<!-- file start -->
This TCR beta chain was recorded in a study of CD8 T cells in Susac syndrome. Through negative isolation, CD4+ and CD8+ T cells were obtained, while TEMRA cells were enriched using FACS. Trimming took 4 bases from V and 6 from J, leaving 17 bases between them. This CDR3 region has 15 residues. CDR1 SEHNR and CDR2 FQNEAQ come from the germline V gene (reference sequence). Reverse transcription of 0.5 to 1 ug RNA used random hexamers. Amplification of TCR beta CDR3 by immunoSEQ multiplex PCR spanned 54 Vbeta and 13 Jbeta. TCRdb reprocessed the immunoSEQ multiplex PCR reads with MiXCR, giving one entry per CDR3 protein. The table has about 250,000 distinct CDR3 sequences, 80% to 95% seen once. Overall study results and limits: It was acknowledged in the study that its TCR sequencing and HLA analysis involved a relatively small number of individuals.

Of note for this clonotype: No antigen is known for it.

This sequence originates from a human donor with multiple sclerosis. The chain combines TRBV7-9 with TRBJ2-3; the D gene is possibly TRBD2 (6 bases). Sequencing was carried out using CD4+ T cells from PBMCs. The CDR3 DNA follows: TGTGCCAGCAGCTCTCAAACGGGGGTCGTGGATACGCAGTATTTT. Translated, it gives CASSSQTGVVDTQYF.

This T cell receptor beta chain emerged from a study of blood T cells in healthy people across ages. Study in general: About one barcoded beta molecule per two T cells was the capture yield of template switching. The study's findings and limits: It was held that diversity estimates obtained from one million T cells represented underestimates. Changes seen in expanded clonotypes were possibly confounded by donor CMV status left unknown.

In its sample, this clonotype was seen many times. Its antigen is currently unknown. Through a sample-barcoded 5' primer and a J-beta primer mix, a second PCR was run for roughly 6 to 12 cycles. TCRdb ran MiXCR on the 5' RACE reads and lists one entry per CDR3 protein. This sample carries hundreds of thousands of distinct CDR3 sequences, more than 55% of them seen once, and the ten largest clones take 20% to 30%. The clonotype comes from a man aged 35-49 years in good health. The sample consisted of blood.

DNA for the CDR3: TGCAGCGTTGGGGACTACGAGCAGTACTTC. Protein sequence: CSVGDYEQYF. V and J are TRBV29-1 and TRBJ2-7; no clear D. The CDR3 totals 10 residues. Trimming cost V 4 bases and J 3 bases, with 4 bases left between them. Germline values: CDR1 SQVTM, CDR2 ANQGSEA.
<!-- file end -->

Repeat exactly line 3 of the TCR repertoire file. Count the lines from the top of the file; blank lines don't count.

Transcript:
This sequence originates from a human donor with multiple sclerosis. The chain combines TRBV7-9 with TRBJ2-3; the D gene is possibly TRBD2 (6 bases). Sequencing was carried out using CD4+ T cells from PBMCs. The CDR3 DNA follows: TGTGCCAGCAGCTCTCAAACGGGGGTCGTGGATACGCAGTATTTT. Translated, it gives CASSSQTGVVDTQYF.